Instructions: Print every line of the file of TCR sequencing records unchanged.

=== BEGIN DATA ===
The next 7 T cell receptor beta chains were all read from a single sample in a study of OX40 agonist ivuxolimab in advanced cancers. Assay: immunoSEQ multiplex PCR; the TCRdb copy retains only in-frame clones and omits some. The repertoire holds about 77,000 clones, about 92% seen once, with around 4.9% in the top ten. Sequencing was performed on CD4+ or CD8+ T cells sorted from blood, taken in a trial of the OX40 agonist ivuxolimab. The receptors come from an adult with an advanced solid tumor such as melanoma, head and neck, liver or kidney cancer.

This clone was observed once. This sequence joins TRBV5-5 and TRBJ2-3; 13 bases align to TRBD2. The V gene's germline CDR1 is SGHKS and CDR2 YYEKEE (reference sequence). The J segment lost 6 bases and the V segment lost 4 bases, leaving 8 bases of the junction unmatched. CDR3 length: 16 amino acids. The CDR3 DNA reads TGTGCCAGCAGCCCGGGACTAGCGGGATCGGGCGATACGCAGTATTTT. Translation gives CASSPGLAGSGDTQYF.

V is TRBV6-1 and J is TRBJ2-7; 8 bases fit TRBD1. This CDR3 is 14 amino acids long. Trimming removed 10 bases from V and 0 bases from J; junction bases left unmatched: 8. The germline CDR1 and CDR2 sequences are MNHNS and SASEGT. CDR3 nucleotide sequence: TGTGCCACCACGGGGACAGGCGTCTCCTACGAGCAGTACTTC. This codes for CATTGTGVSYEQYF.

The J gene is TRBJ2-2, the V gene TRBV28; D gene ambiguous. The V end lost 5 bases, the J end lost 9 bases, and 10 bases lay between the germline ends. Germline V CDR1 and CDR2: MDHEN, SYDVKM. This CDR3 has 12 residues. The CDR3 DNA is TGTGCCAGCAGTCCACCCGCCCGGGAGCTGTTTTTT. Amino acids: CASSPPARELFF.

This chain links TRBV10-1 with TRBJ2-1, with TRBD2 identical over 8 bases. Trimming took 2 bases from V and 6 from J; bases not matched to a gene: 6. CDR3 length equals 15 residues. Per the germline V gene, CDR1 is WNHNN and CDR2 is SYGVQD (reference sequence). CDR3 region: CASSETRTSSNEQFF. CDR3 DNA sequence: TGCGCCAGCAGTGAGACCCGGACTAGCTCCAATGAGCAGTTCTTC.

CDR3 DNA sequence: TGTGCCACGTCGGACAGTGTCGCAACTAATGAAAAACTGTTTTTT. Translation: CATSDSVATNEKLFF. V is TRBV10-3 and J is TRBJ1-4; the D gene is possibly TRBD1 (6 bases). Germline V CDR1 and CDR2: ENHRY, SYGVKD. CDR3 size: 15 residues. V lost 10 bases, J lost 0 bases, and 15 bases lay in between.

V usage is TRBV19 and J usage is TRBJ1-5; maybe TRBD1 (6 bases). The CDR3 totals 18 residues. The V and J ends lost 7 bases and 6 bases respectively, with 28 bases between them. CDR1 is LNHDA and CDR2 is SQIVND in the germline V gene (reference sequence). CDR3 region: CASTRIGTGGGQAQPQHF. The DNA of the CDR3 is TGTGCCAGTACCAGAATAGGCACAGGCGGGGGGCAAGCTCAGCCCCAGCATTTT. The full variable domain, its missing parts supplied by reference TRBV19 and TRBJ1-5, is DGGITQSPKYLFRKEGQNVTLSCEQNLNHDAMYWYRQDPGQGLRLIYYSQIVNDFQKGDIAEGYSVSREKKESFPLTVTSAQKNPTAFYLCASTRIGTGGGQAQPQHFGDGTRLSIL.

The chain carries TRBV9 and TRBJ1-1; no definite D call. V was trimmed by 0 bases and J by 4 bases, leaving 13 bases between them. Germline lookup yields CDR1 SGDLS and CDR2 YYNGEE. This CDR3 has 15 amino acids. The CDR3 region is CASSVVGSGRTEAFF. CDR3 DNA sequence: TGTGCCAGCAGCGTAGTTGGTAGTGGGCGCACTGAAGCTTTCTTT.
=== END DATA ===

The next 7 T cell receptor beta chains were all read from a single sample in a study of OX40 agonist ivuxolimab in advanced cancers. Assay: immunoSEQ multiplex PCR; the TCRdb copy retains only in-frame clones and omits some. The repertoire holds about 77,000 clones, about 92% seen once, with around 4.9% in the top ten. Sequencing was performed on CD4+ or CD8+ T cells sorted from blood, taken in a trial of the OX40 agonist ivuxolimab. The receptors come from an adult with an advanced solid tumor such as melanoma, head and neck, liver or kidney cancer.

This clone was observed once. This sequence joins TRBV5-5 and TRBJ2-3; 13 bases align to TRBD2. The V gene's germline CDR1 is SGHKS and CDR2 YYEKEE (reference sequence). The J segment lost 6 bases and the V segment lost 4 bases, leaving 8 bases of the junction unmatched. CDR3 length: 16 amino acids. The CDR3 DNA reads TGTGCCAGCAGCCCGGGACTAGCGGGATCGGGCGATACGCAGTATTTT. Translation gives CASSPGLAGSGDTQYF.

V is TRBV6-1 and J is TRBJ2-7; 8 bases fit TRBD1. This CDR3 is 14 amino acids long. Trimming removed 10 bases from V and 0 bases from J; junction bases left unmatched: 8. The germline CDR1 and CDR2 sequences are MNHNS and SASEGT. CDR3 nucleotide sequence: TGTGCCACCACGGGGACAGGCGTCTCCTACGAGCAGTACTTC. This codes for CATTGTGVSYEQYF.

The J gene is TRBJ2-2, the V gene TRBV28; D gene ambiguous. The V end lost 5 bases, the J end lost 9 bases, and 10 bases lay between the germline ends. Germline V CDR1 and CDR2: MDHEN, SYDVKM. This CDR3 has 12 residues. The CDR3 DNA is TGTGCCAGCAGTCCACCCGCCCGGGAGCTGTTTTTT. Amino acids: CASSPPARELFF.

This chain links TRBV10-1 with TRBJ2-1, with TRBD2 identical over 8 bases. Trimming took 2 bases from V and 6 from J; bases not matched to a gene: 6. CDR3 length equals 15 residues. Per the germline V gene, CDR1 is WNHNN and CDR2 is SYGVQD (reference sequence). CDR3 region: CASSETRTSSNEQFF. CDR3 DNA sequence: TGCGCCAGCAGTGAGACCCGGACTAGCTCCAATGAGCAGTTCTTC.

CDR3 DNA sequence: TGTGCCACGTCGGACAGTGTCGCAACTAATGAAAAACTGTTTTTT. Translation: CATSDSVATNEKLFF. V is TRBV10-3 and J is TRBJ1-4; the D gene is possibly TRBD1 (6 bases). Germline V CDR1 and CDR2: ENHRY, SYGVKD. CDR3 size: 15 residues. V lost 10 bases, J lost 0 bases, and 15 bases lay in between.

V usage is TRBV19 and J usage is TRBJ1-5; maybe TRBD1 (6 bases). The CDR3 totals 18 residues. The V and J ends lost 7 bases and 6 bases respectively, with 28 bases between them. CDR1 is LNHDA and CDR2 is SQIVND in the germline V gene (reference sequence). CDR3 region: CASTRIGTGGGQAQPQHF. The DNA of the CDR3 is TGTGCCAGTACCAGAATAGGCACAGGCGGGGGGCAAGCTCAGCCCCAGCATTTT. The full variable domain, its missing parts supplied by reference TRBV19 and TRBJ1-5, is DGGITQSPKYLFRKEGQNVTLSCEQNLNHDAMYWYRQDPGQGLRLIYYSQIVNDFQKGDIAEGYSVSREKKESFPLTVTSAQKNPTAFYLCASTRIGTGGGQAQPQHFGDGTRLSIL.

The chain carries TRBV9 and TRBJ1-1; no definite D call. V was trimmed by 0 bases and J by 4 bases, leaving 13 bases between them. Germline lookup yields CDR1 SGDLS and CDR2 YYNGEE. This CDR3 has 15 amino acids. The CDR3 region is CASSVVGSGRTEAFF. CDR3 DNA sequence: TGTGCCAGCAGCGTAGTTGGTAGTGGGCGCACTGAAGCTTTCTTT.